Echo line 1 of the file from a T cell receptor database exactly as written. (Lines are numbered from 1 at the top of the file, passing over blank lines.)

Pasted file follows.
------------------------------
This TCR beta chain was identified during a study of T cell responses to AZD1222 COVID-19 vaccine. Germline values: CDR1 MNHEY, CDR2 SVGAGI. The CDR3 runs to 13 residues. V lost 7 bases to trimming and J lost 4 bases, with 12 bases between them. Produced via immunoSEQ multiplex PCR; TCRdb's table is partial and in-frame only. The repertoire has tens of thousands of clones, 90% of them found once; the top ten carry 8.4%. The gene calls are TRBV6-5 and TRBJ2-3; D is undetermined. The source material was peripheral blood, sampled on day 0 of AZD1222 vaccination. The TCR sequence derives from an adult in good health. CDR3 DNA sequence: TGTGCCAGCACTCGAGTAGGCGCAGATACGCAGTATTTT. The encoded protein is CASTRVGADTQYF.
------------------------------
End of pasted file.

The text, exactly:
This TCR beta chain was identified during a study of T cell responses to AZD1222 COVID-19 vaccine. Germline values: CDR1 MNHEY, CDR2 SVGAGI. The CDR3 runs to 13 residues. V lost 7 bases to trimming and J lost 4 bases, with 12 bases between them. Produced via immunoSEQ multiplex PCR; TCRdb's table is partial and in-frame only. The repertoire has tens of thousands of clones, 90% of them found once; the top ten carry 8.4%. The gene calls are TRBV6-5 and TRBJ2-3; D is undetermined. The source material was peripheral blood, sampled on day 0 of AZD1222 vaccination. The TCR sequence derives from an adult in good health. CDR3 DNA sequence: TGTGCCAGCACTCGAGTAGGCGCAGATACGCAGTATTTT. The encoded protein is CASTRVGADTQYF.